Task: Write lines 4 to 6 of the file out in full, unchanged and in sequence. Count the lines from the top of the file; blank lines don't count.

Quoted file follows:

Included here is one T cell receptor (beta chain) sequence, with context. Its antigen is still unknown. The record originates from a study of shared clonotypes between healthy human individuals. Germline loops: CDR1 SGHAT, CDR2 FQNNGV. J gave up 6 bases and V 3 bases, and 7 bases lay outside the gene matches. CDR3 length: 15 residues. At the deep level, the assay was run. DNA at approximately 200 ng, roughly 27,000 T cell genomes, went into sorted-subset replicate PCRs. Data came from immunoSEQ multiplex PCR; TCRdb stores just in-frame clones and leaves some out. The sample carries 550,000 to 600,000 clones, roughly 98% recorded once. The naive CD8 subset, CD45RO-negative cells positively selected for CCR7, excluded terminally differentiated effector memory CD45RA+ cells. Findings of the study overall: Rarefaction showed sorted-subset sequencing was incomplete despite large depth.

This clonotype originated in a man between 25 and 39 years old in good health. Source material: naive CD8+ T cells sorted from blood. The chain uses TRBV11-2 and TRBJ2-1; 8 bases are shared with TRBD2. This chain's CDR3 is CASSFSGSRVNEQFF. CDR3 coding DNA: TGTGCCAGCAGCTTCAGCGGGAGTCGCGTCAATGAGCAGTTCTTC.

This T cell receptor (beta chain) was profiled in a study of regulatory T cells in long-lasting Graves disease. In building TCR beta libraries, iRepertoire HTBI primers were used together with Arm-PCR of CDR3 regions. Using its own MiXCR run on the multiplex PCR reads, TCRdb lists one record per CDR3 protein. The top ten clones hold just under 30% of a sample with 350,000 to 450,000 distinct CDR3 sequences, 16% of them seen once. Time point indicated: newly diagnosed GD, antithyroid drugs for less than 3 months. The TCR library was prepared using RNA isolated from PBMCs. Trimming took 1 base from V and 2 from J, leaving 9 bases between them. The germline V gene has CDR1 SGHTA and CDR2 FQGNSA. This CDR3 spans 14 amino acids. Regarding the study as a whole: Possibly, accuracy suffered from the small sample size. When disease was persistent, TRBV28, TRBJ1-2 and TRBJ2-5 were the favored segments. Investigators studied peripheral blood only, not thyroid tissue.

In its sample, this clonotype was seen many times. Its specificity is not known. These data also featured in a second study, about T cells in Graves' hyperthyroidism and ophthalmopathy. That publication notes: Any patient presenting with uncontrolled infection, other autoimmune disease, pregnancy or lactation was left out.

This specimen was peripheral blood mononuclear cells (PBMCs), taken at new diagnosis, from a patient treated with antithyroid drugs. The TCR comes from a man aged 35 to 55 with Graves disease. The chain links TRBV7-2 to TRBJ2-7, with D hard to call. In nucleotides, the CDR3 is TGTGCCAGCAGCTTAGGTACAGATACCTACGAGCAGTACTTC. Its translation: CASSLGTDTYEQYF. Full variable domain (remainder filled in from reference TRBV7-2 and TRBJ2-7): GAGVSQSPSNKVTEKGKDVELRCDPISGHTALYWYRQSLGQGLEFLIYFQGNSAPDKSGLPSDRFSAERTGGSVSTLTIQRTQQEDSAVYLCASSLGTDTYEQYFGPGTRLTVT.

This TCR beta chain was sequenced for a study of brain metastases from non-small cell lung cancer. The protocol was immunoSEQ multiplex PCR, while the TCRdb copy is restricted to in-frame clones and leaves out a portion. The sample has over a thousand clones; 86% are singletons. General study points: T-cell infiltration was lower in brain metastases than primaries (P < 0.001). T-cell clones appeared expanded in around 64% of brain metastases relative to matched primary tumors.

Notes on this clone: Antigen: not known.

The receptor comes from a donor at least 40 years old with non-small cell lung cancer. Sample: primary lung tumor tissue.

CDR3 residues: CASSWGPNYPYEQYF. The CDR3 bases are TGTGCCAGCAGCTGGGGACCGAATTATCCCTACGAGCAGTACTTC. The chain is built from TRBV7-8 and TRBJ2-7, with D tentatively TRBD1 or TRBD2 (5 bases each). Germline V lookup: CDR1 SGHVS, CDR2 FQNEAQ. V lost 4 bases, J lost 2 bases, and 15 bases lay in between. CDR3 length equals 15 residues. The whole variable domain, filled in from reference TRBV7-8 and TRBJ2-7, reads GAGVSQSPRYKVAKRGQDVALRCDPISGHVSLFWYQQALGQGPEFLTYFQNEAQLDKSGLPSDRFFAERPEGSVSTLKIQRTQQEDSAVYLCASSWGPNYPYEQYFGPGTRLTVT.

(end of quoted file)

In its sample, this clonotype was seen many times. Its specificity is not known. These data also featured in a second study, about T cells in Graves' hyperthyroidism and ophthalmopathy. That publication notes: Any patient presenting with uncontrolled infection, other autoimmune disease, pregnancy or lactation was left out.

This specimen was peripheral blood mononuclear cells (PBMCs), taken at new diagnosis, from a patient treated with antithyroid drugs. The TCR comes from a man aged 35 to 55 with Graves disease. The chain links TRBV7-2 to TRBJ2-7, with D hard to call. In nucleotides, the CDR3 is TGTGCCAGCAGCTTAGGTACAGATACCTACGAGCAGTACTTC. Its translation: CASSLGTDTYEQYF. Full variable domain (remainder filled in from reference TRBV7-2 and TRBJ2-7): GAGVSQSPSNKVTEKGKDVELRCDPISGHTALYWYRQSLGQGLEFLIYFQGNSAPDKSGLPSDRFSAERTGGSVSTLTIQRTQQEDSAVYLCASSLGTDTYEQYFGPGTRLTVT.

This TCR beta chain was sequenced for a study of brain metastases from non-small cell lung cancer. The protocol was immunoSEQ multiplex PCR, while the TCRdb copy is restricted to in-frame clones and leaves out a portion. The sample has over a thousand clones; 86% are singletons. General study points: T-cell infiltration was lower in brain metastases than primaries (P < 0.001). T-cell clones appeared expanded in around 64% of brain metastases relative to matched primary tumors.